self.interval   = interval
        self.function   = function
        self.args       = args
        self.kwargs     = kwargs
        self.is_running = False

    def _run(self):
        self.is_running = False
        self.function(*self.args, **self.kwargs)

    def start(self):
        if not self.is_running:
            self._timer = Timer(self.interval, self._run)
            self.is_running = True

    def stop(self):
        self.is_running = False


from time import sleep

def hello(name):
    print "Hello %s!" % name

print "starting..."
rt = RepeatedTimer(1, hello, "World") # it auto-starts, no need of rt.start()
    sleep(5) # your long-running job goes here...
    rt.stop() # better in a try/finally block to make sure the program ends!


  • Standard library only, no external dependencies
  • start() and stop() are safe to call multiple times even if the timer has already started/stopped
  • function to be called can have positional and named arguments
  • You can change interval anytime, it will be effective after next run. Same for args, kwargs and even function!
  • This solution seems to drift over time; I needed a version that aims to call the function every n seconds without drift. I'll post an update in a separate question.
    – eraoul
    Dec 5 '16 at 0:21
  • In def _run(self) I am trying to wrap my head around why you call self.start() before self.function(). Can you elaborate? I would think by calling start() first self.is_running would always be False so then we would always spin up a new thread. Dec 21 '16 at 20:08
  • 2
    I think I got to the bottom of it. @MestreLion's solution runs a function every x seconds (i.e. t=0, t=1x, t=2x, t=3x, ...) where at the original posters sample code runs a function with x second interval in between. Also, this solution I believe has a bug if interval is shorter than the time it takes function to execute. In that case, self._timer will get overwritten in the start function. Dec 21 '16 at 23:09
  • Yes, @RichieEpiscopo, the call to .function() after .start() is to run the function at t=0. And I don't think it will be a problem if function takes longer than interval, but yes there might be some racing conditions on the code.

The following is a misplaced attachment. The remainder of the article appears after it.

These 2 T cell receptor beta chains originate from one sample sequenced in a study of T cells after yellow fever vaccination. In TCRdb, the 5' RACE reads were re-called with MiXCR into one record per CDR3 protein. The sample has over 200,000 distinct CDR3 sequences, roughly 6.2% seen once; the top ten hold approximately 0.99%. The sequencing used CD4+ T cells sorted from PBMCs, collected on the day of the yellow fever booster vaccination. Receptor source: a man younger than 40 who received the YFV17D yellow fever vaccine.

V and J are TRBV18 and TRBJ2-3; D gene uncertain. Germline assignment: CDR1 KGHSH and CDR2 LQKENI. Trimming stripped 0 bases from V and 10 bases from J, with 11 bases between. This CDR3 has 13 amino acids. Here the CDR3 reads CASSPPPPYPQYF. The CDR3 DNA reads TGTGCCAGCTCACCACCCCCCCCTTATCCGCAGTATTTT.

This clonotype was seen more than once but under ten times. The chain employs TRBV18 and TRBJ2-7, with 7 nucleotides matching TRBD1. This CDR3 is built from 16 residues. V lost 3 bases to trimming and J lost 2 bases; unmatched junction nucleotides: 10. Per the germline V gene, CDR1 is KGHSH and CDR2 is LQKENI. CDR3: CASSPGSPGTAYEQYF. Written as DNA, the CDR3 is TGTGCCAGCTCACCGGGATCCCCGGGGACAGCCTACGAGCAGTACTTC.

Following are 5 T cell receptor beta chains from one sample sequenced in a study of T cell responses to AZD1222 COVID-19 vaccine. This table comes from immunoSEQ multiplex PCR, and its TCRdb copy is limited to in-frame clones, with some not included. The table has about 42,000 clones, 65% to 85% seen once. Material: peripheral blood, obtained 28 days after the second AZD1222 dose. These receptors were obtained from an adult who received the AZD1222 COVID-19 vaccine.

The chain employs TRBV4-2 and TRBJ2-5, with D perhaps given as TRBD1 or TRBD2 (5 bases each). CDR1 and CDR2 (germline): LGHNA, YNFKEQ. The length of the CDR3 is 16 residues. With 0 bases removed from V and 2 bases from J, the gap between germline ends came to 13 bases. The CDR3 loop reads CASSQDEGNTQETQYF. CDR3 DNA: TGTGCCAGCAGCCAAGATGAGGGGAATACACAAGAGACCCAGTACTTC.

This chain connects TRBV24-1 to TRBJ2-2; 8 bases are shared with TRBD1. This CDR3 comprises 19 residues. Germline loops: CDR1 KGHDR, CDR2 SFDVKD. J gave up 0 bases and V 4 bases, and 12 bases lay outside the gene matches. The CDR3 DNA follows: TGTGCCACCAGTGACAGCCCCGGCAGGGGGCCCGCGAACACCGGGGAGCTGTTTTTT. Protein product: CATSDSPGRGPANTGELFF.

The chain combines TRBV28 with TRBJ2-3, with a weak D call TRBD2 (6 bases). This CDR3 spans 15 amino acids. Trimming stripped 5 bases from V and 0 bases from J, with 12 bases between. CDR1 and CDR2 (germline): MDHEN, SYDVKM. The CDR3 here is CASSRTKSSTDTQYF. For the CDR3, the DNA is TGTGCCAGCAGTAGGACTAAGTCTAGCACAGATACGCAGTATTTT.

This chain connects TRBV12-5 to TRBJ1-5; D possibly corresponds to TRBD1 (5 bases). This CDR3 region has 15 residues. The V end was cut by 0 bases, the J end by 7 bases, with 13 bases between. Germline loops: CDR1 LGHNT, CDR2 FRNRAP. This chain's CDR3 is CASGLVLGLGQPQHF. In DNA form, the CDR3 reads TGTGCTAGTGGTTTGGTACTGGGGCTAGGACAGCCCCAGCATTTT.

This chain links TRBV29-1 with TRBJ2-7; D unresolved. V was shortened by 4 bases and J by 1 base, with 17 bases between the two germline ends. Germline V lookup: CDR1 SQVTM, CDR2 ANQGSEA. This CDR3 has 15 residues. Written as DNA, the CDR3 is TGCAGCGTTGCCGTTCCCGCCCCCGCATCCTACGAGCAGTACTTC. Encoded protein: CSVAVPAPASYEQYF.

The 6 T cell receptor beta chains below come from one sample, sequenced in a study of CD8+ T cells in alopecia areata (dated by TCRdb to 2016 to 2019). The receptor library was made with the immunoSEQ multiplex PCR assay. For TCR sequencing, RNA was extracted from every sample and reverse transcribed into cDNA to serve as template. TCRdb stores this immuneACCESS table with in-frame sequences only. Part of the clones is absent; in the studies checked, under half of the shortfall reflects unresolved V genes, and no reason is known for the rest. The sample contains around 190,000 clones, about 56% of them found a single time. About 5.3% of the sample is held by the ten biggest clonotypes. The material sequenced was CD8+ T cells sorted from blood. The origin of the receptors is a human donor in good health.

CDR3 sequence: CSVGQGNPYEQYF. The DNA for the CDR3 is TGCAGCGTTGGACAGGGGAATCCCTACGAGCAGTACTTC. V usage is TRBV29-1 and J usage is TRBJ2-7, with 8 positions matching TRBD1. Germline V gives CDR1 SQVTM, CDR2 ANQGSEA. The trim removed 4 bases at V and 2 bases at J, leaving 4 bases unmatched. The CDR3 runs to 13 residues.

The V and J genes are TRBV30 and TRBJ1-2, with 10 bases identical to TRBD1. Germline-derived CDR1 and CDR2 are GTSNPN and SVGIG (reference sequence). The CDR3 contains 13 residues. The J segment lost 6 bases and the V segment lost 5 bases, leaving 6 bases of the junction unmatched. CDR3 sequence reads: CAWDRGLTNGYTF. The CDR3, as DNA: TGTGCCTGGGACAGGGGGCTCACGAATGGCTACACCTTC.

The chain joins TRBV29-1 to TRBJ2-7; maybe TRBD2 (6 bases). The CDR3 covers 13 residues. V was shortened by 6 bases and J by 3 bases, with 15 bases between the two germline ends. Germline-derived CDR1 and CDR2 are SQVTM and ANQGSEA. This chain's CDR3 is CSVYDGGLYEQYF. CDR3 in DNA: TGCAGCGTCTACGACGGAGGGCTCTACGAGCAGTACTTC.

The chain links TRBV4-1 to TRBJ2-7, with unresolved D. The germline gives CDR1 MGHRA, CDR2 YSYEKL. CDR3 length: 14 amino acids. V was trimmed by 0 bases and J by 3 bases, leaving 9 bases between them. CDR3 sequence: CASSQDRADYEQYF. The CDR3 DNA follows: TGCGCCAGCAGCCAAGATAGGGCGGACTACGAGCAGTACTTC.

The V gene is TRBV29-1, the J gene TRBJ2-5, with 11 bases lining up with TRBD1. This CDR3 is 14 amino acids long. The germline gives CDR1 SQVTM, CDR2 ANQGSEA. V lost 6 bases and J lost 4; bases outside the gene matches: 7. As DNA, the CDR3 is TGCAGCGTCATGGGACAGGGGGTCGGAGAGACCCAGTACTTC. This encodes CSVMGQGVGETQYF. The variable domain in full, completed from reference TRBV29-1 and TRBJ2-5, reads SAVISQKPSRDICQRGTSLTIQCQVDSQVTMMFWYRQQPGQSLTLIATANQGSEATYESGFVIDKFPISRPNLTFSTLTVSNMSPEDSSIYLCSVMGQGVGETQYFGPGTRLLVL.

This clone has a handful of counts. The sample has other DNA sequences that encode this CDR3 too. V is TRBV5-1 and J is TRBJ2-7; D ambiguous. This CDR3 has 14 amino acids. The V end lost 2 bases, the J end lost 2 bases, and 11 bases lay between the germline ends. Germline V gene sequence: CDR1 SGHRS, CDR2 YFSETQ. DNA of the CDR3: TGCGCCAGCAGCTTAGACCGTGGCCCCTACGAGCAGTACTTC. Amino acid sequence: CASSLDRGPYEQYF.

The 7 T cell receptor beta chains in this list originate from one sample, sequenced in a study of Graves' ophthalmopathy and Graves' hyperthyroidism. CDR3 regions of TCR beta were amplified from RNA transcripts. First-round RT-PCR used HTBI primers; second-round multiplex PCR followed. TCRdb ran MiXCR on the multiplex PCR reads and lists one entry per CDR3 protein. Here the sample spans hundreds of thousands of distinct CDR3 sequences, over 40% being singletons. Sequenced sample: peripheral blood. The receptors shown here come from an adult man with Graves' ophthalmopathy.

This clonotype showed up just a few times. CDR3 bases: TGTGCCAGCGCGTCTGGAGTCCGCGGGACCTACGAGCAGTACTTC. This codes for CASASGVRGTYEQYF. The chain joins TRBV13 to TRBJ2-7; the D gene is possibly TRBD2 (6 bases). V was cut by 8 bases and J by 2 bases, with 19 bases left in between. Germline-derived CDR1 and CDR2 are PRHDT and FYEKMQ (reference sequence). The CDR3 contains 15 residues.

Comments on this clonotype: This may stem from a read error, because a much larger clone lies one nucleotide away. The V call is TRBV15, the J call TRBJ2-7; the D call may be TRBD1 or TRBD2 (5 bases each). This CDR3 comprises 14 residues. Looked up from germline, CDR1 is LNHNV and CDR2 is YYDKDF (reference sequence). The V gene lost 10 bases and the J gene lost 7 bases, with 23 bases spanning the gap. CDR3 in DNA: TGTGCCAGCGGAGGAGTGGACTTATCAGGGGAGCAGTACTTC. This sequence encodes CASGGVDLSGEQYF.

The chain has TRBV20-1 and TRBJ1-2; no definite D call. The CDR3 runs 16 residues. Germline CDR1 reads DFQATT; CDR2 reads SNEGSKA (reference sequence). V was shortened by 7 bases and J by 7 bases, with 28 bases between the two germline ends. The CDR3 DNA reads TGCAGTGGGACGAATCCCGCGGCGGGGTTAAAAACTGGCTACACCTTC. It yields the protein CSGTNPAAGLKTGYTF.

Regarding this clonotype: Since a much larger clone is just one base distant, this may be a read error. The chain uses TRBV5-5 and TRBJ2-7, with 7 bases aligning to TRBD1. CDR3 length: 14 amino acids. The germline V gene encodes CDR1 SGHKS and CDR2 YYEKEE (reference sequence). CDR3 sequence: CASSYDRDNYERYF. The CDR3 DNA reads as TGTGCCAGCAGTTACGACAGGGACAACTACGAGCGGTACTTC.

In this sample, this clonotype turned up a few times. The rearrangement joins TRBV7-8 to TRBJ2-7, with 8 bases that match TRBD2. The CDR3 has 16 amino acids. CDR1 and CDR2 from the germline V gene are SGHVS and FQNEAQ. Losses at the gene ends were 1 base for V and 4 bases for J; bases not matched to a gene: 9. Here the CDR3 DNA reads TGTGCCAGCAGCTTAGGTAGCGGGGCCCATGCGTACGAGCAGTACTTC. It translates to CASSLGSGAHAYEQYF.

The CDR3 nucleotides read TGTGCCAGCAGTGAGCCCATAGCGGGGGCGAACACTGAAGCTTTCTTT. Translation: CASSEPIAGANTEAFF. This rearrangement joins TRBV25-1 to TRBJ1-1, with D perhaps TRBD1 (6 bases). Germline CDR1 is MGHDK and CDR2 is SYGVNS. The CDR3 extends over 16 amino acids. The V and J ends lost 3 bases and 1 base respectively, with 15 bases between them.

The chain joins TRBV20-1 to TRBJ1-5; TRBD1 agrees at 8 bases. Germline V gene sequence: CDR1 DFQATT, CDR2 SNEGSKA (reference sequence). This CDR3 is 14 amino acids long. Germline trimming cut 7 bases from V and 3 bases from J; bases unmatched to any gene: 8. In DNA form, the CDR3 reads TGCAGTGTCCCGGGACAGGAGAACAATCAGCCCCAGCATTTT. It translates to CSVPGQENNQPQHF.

– MestreLion
    Feb 6 '17 at 15:12
  • 1
    @eraoul : yes, this solution does drift, although it takes a few hundred or even a couple thousand runs before it drifts a single second, depending on your system. If such drift is relevant to you I strongly suggest using a proper system scheduler such as cron
    – MestreLion
    Apr 24 '19 at 16:06

You might want to consider Twisted which is a Python networking library that implements the Reactor Pattern.

from twisted.internet import task, reactor

timeout = 60.0 # Sixty seconds

def doWork():
    #do work here

l = task.LoopingCall(doWork)
l.start(timeout) # call every sixty seconds


While "while True: sleep(60)" will probably work Twisted probably already implements many of the features that you will eventually need (daemonization, logging or exception handling as pointed out by bobince) and will probably be a more robust solution

  • Great answer as well, very accurate without drift. I wonder if this puts the CPU to sleep as well while waiting to execute the task (a.k.a. not busy-waiting)?
    – smoothware
    Apr 16 '19 at 21:37
  • 2
    this drifts at the millisecond level
    – Derek Eden
    Jul 25 '19 at 0:56
  • 1
    What does "drifts at the millisecond level" mean? May 12 '20 at 12:44
  • 1
    Is there anyway to break the loop, lets say after 10 minutes? @Aaron Maenpaa
    – alper
    Jun 24 '20 at 17:46
  • 1
    twisted is super cool but it seems like overkill for the particular problem described.
    – eraoul
    Jul 18 '20 at 2:01

Here's an update to the code from MestreLion that avoids drifiting over time.

The RepeatedTimer class here calls the given function every "interval" seconds as requested by the OP; the schedule doesn't depend on how long the function takes to execute. I like this solution since it doesn't have external library dependencies; this is just pure python.

import threading 
import time

class RepeatedTimer(object):
  def __init__(self, interval, function, *args, **kwargs):
    self._timer = None
    self.interval = interval
    self.function = function
    self.args = args
    self.kwargs = kwargs
    self.is_running = False
    self.next_call = time.time()

  def _run(self):
    self.is_running = False
    self.function(*self.args, **self.kwargs)

  def start(self):
    if not self.is_running:
      self.next_call += self.interval
      self._timer = threading.Timer(self.next_call - time.time(), self._run)
      self.is_running = True

  def stop(self):
    self.is_running = False

Sample usage (copied from MestreLion's answer):

from time import sleep

def hello(name):
    print "Hello %s!" % name

print "starting..."
rt = RepeatedTimer(1, hello, "World") # it auto-starts, no need of rt.start()
    sleep(5) # your long-running job goes here...
    rt.stop() # better in a try/finally block to make sure the program ends!
  • 1
    I agree this is the best - no 3rd party packages and I have tested that it doesn't drift over time
    – Elendurwen
    Jul 13 at 18:46

The easier way I believe to be:

import time

def executeSomething():
    #code here

while True:

This way your code is executed, then it waits 60 seconds then it executes again, waits, execute, etc... No need to complicate things :D

  • 48
    Actually this is not the answer : time sleep() can only be used for waiting X seconds after every execution. For example , if your function takes 0.5 seconds to execute and you use time.sleep(1) , it means your function executes every 1.5 seconds , not 1. You should use other modules and/or threads to make sure something works for Y times in every X second. Sep 18 '13 at 10:09